Adverse Weather in Veterinary Academia

This may seem like an odd topic, but I realized the other day there is an unwritten rule we tend to abide by in veterinary academia (and probably most clinics) when faced with university closures during adverse weather.  This isn’t English or history- we have patients and clients we have to take care of, regardless of what the weather is doing.  So just because the university closes doesn’t mean you get the day/hours off.

I remember when I was working at a university in the south and there was a fairly serious snow storm.  I happened to be downtown and saw people skidding off the road, so decided not to get in my car.  Instead, I walked to the teaching hospital and slept in my office.  I went down to the ICU and helped out, because no one was going home OR coming in to the hospital in that weather.  So it was all hands on deck for anyone who could get there.

Recently, my current university closed due to tornadoes and was closed until 9am.  One of my residents told me that people were asking them what they should tell clients etc.  My advice at the time (which I still stand by) was, “If they look out the window and there’s a tornado, tell them not to come in.  If it looks all clear and the weather has passed, come on in.  We have to take care of these cases one way or the other!  Tell them to use common sense.”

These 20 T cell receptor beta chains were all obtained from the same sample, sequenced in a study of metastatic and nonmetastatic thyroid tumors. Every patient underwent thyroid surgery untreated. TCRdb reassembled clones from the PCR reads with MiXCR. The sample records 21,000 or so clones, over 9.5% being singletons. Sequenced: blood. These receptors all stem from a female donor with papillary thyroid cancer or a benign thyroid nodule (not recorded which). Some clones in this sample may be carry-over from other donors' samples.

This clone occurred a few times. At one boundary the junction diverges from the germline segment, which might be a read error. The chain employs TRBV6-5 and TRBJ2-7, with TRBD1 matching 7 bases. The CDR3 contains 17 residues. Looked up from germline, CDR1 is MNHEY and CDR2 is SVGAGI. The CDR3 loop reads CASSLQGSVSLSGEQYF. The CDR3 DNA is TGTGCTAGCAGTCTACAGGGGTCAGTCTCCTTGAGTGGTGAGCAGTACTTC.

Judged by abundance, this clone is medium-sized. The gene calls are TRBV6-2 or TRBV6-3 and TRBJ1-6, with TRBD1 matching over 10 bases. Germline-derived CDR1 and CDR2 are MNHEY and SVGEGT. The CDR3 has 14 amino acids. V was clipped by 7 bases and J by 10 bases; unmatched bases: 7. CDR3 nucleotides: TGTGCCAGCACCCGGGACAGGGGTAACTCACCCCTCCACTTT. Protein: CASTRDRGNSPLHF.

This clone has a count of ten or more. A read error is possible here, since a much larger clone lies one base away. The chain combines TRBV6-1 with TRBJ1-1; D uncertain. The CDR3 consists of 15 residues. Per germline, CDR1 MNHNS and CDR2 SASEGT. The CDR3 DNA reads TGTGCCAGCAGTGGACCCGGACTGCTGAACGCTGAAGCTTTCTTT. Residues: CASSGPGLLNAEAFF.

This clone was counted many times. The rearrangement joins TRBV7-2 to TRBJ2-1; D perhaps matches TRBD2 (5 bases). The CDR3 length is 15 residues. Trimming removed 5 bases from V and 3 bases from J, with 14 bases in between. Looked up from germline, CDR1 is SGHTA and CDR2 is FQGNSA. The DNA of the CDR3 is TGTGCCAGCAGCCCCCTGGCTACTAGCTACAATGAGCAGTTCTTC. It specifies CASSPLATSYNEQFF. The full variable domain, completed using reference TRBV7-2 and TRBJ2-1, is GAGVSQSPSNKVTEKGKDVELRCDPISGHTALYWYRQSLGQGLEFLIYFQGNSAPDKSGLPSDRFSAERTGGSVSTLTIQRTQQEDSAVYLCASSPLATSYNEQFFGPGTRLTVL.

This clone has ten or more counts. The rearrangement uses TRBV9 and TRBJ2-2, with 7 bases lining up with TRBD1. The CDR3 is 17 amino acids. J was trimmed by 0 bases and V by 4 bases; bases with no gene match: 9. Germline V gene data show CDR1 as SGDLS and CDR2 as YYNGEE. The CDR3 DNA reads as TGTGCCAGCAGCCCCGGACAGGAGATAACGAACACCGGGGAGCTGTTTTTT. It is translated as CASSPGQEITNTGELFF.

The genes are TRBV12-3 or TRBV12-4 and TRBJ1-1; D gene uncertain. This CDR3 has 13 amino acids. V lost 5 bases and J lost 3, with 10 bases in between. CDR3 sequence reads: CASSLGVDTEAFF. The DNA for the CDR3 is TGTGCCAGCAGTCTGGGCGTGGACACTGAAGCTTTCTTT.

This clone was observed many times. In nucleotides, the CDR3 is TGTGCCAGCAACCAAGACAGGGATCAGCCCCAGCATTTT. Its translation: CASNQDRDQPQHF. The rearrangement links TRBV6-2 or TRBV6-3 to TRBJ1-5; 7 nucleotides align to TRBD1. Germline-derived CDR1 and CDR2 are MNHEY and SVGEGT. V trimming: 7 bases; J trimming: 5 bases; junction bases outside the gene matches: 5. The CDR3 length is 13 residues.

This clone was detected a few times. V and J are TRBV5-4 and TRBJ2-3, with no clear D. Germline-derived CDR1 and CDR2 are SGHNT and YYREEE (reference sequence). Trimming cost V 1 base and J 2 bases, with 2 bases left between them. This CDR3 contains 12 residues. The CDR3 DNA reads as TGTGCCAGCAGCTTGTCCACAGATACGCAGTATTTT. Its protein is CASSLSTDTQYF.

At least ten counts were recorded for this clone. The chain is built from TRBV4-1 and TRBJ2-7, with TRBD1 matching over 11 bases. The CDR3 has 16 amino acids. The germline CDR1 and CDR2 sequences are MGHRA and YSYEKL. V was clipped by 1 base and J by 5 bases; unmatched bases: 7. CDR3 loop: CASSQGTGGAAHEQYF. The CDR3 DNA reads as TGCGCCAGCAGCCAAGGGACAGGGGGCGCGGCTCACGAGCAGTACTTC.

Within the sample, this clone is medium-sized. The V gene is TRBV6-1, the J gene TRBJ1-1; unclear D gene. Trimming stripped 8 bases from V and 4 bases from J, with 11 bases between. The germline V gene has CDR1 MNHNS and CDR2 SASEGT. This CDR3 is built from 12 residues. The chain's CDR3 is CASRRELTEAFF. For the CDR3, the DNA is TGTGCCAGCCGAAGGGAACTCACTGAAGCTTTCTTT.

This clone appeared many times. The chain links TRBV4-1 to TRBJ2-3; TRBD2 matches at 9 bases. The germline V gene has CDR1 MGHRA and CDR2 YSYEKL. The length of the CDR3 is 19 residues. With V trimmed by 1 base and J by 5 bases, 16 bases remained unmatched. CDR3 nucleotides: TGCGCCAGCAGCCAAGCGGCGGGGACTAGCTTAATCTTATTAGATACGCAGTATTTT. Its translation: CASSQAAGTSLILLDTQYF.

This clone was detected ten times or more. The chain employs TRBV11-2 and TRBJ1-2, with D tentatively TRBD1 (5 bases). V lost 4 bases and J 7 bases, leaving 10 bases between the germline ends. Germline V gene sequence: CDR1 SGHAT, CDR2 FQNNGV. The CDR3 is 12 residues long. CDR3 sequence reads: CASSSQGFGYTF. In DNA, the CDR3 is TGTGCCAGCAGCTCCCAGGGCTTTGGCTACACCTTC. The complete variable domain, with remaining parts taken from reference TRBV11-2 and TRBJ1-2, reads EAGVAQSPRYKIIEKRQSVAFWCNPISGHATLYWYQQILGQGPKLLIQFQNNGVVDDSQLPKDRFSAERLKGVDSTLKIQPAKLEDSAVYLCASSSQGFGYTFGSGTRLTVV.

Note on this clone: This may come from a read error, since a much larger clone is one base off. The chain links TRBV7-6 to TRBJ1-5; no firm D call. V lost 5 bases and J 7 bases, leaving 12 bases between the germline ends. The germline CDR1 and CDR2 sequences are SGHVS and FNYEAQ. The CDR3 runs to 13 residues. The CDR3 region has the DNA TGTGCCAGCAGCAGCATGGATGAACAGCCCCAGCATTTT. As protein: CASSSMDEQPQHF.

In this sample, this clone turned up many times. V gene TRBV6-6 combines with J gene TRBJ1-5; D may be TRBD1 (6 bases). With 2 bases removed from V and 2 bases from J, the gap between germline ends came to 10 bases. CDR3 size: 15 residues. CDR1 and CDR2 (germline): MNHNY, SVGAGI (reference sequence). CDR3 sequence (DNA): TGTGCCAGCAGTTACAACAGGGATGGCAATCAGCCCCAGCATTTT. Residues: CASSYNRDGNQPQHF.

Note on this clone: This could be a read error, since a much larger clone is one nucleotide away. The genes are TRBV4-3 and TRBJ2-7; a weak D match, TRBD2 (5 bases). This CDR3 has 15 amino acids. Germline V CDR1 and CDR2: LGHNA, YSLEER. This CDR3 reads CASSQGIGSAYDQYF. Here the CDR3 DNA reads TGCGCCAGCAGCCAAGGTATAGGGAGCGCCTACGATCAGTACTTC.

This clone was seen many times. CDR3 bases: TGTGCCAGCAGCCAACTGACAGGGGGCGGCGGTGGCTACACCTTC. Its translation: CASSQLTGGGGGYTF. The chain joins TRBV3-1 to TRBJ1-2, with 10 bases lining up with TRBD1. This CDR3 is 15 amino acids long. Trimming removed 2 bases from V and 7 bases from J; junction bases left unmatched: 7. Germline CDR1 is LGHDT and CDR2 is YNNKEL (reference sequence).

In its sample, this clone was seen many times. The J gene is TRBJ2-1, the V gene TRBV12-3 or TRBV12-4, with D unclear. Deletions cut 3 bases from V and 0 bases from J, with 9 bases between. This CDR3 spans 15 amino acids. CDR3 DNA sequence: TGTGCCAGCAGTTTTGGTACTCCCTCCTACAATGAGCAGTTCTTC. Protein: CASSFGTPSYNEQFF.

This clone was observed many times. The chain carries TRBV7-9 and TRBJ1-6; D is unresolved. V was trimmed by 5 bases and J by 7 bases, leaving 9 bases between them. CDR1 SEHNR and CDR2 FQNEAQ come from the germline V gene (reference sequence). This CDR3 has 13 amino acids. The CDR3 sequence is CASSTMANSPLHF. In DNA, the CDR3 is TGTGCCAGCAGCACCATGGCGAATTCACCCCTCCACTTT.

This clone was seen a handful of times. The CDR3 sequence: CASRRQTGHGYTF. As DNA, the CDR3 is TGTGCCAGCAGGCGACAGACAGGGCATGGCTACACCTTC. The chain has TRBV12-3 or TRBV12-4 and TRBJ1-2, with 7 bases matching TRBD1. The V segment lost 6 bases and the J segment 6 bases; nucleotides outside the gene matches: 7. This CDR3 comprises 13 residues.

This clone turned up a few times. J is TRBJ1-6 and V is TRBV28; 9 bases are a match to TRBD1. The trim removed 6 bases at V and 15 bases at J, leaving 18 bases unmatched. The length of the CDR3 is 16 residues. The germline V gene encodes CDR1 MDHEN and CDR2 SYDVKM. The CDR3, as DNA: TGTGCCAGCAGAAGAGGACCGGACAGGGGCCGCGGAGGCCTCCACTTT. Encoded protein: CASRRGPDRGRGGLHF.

Obviously, check with your own university’s regulations and don’t accept my guidance as gospel.  The typical unwritten rule for vetmed is that, if it is safe to come in and you are scheduled to come in, do so.  If it is not safe, do not do so.  Follow this regardless of official university closings.  If it’s a REAL weather mess (e.g. the hospital has become isolated and no one can get in or out), if it is safe for you to come in (i.e. you could walk there and avoid dangerous snowed-in roads), reach out to your supervisor to see if the hospital needs help even if you’re not scheduled to be there. 

When in doubt, communicate with your supervisor or supervising faculty to determine what to do.  Preclinical students follow the university-wide closures.  But those of us on clinics have Things To Do which don’t always care about the weather (i.e. living patients).  Just because the university is closed doesn’t mean you don’t have a job to do.

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